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School board approves refinancing of $5.95 million in bonds
Cape Girardeau school board members expected to only hear a presentation about bonds and the possibility of refinancing at their regular meeting Monday night.
But they discovered late in the afternoon that interest rates had dropped so low it was in their best interest to act quickly.
The board unanimously approved the refinancing of $5.95 million in bonds, which is expected to save the district $978,670. Interest rates on the bonds, issued in 1998 with a call date of March 1 of this year, will be lowered from 4.54 percent to 2.79 percent. The bond series will be paid off two years early, in 2015.
The move allows the district to potentially place a no-tax bond issue of $21 million on the April 2009 ballot. Board members are currently planning a five-year facilities plan and are meeting with administrators to prioritize projects.
Building a sports stadium or performing arts auditorium, remodeling the junior high, adding classrooms to the high school, or renovating Franklin Elementary are all options being discussed by the board.
The board last refinanced bonds in 2004 and 2005, saving $2.03 million. The district currently has $12.27 million restricted in its debt service fund to pay off those bonds when they are callable in 2010. There is about $3.1 million in the fund that is unrestricted.
The district's current debt service tax levy is $0.5924 per $100 assessed valuation. Heather Mudd, the vice president of L.J. Hart, the refinancing underwriter, said districts must lower their levy when balances exceed what is necessary for one year of payments. By paying the bonds early, the district will not be forced to lower the levy dedicated to debt service this summer.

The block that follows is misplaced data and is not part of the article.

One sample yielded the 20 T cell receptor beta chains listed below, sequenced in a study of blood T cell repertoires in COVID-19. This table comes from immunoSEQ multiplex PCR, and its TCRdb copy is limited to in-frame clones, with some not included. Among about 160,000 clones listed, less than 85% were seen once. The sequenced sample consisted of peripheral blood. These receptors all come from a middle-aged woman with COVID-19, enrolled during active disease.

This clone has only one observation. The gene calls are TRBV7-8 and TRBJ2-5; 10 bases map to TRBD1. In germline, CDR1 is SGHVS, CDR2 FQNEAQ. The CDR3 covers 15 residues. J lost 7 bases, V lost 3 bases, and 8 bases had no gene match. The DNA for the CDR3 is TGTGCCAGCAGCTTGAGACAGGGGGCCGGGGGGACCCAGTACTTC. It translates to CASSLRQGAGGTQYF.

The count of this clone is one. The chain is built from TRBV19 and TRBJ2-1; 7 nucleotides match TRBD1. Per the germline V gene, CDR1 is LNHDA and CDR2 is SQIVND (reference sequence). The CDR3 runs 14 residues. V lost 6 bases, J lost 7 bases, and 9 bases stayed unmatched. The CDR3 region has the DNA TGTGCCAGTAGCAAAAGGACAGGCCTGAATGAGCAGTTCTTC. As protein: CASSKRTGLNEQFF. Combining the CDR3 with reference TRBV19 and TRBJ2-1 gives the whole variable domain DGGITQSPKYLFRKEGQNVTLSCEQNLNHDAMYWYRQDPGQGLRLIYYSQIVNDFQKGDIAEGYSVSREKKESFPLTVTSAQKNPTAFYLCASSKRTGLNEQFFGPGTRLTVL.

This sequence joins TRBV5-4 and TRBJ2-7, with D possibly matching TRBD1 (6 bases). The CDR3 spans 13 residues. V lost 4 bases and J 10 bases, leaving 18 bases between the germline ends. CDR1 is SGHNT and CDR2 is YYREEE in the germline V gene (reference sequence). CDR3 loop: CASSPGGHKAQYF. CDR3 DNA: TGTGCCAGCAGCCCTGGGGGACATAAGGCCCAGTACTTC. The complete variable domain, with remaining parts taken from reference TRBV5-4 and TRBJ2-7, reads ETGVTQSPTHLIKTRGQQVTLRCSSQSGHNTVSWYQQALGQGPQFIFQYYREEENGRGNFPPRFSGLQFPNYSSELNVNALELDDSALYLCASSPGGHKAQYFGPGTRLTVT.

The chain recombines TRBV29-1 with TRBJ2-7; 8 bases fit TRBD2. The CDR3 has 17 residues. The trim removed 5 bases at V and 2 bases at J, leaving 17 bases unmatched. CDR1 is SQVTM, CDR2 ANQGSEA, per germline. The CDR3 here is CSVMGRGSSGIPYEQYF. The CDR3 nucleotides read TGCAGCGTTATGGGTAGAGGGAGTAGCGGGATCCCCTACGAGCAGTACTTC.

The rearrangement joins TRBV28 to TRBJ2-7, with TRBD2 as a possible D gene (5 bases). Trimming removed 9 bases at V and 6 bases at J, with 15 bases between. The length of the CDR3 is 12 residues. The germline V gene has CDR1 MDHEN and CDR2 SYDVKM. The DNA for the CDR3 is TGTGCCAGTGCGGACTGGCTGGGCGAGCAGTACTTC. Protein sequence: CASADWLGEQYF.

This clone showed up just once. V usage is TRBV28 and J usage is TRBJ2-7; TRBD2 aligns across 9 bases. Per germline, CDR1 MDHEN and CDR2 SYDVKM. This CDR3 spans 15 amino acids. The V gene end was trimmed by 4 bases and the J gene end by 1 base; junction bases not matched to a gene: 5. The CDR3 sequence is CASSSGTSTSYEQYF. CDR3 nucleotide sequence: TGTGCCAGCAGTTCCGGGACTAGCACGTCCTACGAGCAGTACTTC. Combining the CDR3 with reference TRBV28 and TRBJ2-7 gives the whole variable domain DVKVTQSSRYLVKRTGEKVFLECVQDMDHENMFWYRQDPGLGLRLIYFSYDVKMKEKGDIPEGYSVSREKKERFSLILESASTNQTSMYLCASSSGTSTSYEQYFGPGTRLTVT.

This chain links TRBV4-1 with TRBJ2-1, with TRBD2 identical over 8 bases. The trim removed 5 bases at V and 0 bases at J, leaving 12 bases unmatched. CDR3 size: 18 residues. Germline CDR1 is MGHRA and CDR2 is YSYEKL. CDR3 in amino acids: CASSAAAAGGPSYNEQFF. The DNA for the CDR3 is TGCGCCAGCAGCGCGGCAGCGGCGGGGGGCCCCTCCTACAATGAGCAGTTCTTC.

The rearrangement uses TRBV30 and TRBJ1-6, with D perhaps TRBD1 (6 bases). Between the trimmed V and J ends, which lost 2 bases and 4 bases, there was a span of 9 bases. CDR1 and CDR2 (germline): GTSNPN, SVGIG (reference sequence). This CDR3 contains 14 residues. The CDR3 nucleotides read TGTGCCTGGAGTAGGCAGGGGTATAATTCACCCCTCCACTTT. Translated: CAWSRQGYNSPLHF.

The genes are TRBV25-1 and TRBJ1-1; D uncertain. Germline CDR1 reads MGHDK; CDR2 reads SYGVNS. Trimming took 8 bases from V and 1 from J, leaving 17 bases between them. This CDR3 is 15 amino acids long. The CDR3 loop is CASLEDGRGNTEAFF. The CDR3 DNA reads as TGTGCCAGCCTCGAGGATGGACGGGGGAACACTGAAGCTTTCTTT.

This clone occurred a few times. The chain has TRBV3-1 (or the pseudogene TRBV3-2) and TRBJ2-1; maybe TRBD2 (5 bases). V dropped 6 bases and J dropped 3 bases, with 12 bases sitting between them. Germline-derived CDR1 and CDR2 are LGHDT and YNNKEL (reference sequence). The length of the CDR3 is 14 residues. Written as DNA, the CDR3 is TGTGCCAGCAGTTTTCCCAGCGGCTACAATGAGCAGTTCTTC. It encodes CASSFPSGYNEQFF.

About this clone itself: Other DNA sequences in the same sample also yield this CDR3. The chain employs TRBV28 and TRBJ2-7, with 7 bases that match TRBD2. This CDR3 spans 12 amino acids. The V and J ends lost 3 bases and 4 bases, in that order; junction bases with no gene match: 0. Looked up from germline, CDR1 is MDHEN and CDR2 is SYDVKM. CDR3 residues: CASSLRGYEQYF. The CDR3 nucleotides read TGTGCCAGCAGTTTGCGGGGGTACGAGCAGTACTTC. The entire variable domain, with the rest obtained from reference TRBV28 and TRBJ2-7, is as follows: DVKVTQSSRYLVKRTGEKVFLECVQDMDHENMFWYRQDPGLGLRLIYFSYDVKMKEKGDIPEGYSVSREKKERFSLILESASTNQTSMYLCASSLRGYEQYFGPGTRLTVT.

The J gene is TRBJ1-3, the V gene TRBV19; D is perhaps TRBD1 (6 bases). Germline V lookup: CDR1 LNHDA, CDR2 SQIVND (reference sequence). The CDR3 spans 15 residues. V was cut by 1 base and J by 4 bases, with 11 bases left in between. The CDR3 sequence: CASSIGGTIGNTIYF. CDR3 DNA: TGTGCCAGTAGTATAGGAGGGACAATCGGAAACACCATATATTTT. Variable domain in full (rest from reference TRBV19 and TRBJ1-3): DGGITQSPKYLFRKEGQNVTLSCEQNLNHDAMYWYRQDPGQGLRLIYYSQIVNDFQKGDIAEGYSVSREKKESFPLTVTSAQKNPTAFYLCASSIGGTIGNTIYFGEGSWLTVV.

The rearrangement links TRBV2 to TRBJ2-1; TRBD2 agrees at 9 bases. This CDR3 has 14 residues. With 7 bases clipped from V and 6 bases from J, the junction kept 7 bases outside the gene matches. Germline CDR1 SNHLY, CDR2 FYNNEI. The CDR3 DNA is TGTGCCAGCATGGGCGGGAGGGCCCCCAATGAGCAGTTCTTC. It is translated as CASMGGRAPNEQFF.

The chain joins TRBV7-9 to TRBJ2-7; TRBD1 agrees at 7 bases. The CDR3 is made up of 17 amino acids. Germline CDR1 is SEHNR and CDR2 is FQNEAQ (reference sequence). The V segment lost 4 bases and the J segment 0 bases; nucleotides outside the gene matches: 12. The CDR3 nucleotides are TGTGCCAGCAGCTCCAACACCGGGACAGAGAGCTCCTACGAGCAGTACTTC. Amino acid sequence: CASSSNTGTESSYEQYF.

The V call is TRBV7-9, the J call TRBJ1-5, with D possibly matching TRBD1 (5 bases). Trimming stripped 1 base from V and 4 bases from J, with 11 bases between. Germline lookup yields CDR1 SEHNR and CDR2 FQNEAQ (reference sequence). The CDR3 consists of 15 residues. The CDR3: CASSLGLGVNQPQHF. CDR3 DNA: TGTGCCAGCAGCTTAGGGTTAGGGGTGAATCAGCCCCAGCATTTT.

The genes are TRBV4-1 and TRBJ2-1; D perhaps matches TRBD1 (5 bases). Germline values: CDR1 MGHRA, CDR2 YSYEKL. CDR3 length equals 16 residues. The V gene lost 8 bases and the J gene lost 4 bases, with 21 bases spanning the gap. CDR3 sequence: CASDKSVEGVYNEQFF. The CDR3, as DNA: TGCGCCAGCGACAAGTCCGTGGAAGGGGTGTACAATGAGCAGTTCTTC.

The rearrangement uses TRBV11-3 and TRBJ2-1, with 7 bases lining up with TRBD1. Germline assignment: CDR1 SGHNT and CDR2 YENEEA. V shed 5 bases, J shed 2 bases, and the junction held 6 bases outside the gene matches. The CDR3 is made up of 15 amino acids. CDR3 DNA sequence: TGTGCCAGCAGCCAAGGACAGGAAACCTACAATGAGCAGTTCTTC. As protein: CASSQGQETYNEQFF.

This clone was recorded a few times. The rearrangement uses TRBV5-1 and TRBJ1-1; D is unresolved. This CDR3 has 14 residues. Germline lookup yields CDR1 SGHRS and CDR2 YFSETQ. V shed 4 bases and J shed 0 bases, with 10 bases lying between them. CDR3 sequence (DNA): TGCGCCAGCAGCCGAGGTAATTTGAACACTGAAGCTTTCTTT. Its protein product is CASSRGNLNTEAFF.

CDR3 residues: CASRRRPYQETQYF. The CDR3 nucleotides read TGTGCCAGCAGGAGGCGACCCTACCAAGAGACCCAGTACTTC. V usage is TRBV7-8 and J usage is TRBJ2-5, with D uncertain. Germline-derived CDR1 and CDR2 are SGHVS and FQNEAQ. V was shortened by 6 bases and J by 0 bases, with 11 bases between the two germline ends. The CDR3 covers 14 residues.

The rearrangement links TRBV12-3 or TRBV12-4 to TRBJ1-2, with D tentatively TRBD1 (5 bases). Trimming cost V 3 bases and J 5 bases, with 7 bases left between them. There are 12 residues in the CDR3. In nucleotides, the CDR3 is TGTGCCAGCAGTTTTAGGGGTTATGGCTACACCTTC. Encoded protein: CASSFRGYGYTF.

Also at the meeting the city's Parks and Recreation Department discussed its sales-tax campaign. If approved in April, the tax would raise $25 million for improvements, including upgrades to Central Municipal Pool, better known as the Bubble, which the school district jointly operates with the city.
Danny Essner, chairman of the Parks and Recreation Advisory Board, said the city council is expecting the school district will split the $1.5 million bill.
"We do not have a problem taking an IOU from the school district," however, Essner said.
Plans call for renovating the bathhouse with new tiling, replacing the bubble and an air filtering system, and expanding the concession stand.
Board member Tom Reinagel said the district was aware the bubble would have to be replaced in the near future, although Pat Morgan, director of administrative services, said the cost of replacing the bubble presented Monday is double what the district had earlier estimated.
Kyle McDonald questioned director of Parks and Recreation Dan Muser's statement that it would have cost $5.9 million to replace the bubble with a more permanent structure.
Muser pointed out that the municipal pool only one of a handful in the state that is Olympic-sized, making it more costly to enclose. He said that even if the tax is not approved, improvements will still be necessary.
335-6611, extension 123